Mitsubishi Owners Day 2017: Loyalty Inside Their DNA
In today’s digitally and socially connected age, with marketing-focused consumer data streaming in from more sources than ever before, there’s a huge importance to brands in gauging the loyalty of their customers. Here’s one way to do it: Throw an annual enthusiast event for owners of some of your most awesome — albeit discontinued — products, and see who continued to show up. Next, if you’re Mitsubishi, throw yourselves a big party, because after 100 years in the business and nearly 10 years since the launch of the last-generation Evolution (everyone’s favorite Mitsu), your loyalists are still coming out in record numbers.
The 12th annual MOD (as it’s become known) was recently held at Mitsubishi Motors North America headquarters in Cypress, California, and just as in years past, it reasserted itself as the single best place in the nation to see any one — or several hundred, including general parking — of your favorite Mitsubishi cars all in one place.
It goes without saying that Lancer Evolution models by far owned the largest presence in the show, as they do every year. EVOs VIII through X could be found filling rows upon rows, upon rows of Mitsu HQ’s parking lot, with even more taking to surrounding lots throughout the day. But what really continued to impress is how, as a whole, tuned versions seem to get better and faster each year.
What commanded attention in years past seemed all but commonplace this time around, with more clean, performance-modded, street-driven or all-out race-ready versions than we could keep track of.
EVO Xs might be the newest kid on the block, and maybe the most commonly daily driven EVOs present, and there were more than a few of them worth writing home about — but the real action was among EVO VIIIs and IXs, particularly those from Narvaez Racing, Tuning Technologies, Extreme Turbo Systems and Evasive Motorsports, as well as dozens of privateers.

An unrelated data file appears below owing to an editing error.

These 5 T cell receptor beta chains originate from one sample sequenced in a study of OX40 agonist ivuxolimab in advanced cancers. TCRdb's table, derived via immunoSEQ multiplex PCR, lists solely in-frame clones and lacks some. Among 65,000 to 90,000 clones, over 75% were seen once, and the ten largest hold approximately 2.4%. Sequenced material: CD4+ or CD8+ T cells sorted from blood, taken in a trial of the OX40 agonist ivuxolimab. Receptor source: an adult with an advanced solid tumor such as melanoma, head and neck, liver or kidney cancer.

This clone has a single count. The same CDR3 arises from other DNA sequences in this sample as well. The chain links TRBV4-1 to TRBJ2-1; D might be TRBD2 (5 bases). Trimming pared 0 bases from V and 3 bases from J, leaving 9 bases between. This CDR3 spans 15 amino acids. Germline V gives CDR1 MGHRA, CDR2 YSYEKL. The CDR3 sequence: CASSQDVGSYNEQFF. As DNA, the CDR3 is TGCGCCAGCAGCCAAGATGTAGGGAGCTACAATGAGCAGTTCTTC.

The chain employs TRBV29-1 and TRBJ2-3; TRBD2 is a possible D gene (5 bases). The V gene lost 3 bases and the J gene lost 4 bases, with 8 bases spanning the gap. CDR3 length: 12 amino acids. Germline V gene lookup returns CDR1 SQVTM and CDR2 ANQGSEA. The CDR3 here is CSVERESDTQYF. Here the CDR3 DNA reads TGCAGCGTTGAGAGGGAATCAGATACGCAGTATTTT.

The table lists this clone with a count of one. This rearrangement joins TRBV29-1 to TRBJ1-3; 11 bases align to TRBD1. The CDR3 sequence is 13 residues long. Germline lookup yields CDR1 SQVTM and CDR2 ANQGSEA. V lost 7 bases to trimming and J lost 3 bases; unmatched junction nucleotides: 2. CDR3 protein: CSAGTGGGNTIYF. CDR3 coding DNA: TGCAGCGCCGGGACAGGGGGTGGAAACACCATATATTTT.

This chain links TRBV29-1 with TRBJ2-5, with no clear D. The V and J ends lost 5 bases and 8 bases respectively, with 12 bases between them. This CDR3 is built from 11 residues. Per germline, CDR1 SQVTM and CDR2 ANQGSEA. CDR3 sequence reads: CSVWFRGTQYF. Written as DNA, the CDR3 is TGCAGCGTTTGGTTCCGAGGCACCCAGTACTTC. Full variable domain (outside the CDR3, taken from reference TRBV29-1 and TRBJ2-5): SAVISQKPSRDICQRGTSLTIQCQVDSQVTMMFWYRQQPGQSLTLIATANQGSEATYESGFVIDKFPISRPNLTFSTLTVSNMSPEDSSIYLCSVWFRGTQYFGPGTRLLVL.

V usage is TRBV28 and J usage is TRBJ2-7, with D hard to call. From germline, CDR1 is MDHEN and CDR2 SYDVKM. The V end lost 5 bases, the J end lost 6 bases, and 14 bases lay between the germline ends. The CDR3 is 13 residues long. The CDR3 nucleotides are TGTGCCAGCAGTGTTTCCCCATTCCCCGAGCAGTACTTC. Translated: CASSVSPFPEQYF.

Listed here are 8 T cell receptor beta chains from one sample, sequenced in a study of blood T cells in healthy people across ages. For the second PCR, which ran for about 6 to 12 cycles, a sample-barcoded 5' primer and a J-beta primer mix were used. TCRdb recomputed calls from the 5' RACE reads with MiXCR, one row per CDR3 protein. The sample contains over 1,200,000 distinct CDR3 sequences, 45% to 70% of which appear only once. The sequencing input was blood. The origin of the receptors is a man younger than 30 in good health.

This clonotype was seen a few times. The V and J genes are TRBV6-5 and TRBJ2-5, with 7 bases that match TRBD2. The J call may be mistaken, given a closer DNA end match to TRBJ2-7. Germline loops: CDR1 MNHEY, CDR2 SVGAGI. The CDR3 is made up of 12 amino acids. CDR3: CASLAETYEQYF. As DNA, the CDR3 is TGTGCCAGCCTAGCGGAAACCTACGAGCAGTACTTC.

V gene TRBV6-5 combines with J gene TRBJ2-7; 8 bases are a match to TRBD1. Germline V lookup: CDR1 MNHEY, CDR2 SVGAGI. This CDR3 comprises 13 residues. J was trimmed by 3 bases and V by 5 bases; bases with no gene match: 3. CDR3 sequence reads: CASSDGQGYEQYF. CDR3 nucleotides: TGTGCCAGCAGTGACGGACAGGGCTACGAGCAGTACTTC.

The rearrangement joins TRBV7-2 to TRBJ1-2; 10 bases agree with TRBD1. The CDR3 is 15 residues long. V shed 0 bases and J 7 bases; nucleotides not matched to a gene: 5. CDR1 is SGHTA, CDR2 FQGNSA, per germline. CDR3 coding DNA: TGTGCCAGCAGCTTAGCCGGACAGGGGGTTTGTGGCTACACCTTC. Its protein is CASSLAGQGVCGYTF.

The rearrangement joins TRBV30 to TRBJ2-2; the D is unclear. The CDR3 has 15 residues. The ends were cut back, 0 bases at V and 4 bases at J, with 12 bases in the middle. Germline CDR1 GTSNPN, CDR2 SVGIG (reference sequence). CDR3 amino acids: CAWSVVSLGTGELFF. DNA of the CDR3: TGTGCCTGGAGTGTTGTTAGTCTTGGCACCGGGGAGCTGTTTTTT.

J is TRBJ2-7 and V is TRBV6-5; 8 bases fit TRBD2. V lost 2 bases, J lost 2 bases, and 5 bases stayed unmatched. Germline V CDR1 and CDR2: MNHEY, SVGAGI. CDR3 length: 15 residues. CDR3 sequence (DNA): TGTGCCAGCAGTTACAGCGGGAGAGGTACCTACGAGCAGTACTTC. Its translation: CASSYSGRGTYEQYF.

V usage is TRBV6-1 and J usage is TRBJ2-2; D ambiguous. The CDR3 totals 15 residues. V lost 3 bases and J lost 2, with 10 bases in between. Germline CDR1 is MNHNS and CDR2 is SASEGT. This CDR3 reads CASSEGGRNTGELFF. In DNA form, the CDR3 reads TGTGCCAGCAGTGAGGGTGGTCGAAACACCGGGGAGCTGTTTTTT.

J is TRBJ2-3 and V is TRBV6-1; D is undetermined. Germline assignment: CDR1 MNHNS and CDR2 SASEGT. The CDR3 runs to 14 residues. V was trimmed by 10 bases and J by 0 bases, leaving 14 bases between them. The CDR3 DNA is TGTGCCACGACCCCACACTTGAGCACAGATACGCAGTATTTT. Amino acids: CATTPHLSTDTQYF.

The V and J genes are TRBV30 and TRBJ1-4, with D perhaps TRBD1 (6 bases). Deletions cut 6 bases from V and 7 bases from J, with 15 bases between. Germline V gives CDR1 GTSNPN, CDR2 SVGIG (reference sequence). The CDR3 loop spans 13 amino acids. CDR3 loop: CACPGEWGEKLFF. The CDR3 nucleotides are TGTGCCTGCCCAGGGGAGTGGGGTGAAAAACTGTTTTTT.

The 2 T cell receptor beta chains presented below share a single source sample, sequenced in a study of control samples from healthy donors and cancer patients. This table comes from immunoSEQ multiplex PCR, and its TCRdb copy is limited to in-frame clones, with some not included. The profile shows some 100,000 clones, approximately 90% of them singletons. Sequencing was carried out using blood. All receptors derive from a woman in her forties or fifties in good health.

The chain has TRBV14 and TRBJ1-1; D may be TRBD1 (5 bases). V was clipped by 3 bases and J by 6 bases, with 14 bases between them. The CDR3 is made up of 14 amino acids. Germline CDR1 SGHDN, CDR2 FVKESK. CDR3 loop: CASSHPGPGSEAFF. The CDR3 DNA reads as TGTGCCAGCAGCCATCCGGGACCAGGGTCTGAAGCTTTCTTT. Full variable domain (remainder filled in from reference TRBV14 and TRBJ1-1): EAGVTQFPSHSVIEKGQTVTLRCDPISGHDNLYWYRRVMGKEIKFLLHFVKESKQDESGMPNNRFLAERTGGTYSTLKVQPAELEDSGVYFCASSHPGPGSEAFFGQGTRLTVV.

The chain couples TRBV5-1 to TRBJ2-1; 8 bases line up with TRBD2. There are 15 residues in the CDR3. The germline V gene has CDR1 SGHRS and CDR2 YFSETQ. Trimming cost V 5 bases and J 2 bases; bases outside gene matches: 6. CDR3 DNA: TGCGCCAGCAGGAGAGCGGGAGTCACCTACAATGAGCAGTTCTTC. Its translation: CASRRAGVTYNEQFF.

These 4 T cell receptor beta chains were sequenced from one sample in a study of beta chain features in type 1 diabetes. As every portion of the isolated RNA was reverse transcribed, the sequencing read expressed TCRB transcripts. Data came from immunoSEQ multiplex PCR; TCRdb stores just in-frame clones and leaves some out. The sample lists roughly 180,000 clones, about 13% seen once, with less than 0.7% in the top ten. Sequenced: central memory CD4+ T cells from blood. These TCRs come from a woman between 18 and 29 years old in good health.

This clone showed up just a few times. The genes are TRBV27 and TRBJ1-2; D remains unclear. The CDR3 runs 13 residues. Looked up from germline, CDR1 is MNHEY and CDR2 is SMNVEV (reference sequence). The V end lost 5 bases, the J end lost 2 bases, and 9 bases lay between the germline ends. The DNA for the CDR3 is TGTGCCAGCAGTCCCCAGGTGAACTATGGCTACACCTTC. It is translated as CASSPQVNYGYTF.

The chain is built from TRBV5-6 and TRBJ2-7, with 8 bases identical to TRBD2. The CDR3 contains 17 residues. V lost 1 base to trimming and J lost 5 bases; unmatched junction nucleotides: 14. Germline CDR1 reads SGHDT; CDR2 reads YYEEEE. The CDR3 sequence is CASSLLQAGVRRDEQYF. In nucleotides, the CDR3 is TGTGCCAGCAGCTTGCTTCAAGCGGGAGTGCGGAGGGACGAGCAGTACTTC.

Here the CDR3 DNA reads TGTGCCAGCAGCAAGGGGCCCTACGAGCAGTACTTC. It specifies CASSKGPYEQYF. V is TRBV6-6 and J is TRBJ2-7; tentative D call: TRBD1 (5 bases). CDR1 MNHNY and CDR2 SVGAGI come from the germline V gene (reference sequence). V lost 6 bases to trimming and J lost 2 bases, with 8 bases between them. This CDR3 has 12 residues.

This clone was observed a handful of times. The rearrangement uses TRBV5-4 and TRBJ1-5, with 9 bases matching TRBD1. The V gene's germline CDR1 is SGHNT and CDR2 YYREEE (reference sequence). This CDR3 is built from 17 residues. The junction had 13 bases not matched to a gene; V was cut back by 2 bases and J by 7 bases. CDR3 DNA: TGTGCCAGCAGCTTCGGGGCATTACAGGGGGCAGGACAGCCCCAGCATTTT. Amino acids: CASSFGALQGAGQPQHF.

There were even some older imported EVOs in attendance, in addition to that one turbo/AWD EVO-converted Mirage that’s been around forever and unfortunately never really seemed to spark a trend we really wanted to see emerge among Mirage owners.
But before you 4G63 guys get too big-headed, know that it was English Racing’s EVO X that took the cookie in the Road Race Engineering dyno challenge, belting out 1,156 whp in the sweltering SoCal summer heat via the shop’s four Dynapack mobile dynamometers.
But that’s not to say there weren’t some really impressive numbers laid down by VIIIs and IXs... There were.
Also in attendance were an impressive variety of Eclipses/DSMs spanning the generational spectrum, with a surprising number of clean second-gen cars and even some decent thirds.
In related DSM news, 3000GTs and their Dodge siblings held their own as well, with many flexing turbo upgrades and that underrated ‘90s style that’s all their own.
More a fan of lines than curves? Well, about a dozen Starions and Galant VR4s might satisfy you there. Both were present in strong numbers, despite it being 2017 and all.
Something a lot of Mitsu’s fast-car fans might be quick to forget is the brand’s rich history of producing capable sport utility vehicles and off-road machines. Not that our Driving Line readers would fall into that category, but just in case there were a grip of Pajeros, Monteros and Outlanders present to remind us all.
Going back even farther were several very cool older models present, including at least one Colt, Celeste and even a Delica van.
MOD 2017 was just one part of this Mitsubishi’s 100th anniversary celebration this year, and its loyal followers east of the Rockies will be happy to know that Part 2, scheduled for August 19th, will be held at Philadelphia’s Citizens Bank Park. The event is expected to go down pretty much like this one, but with one exciting caveat: the reveal of the latest model in the Mitsubishi family.
Will it be the newest and most capable off-road offering, yet? Will it be the fervently awaited EVO XI? Perhaps a new Delica (one could only hope!)? Whatever the case, with brand supporters as loyal as Mitsubishi’s, it’ll have no problem attracting a following.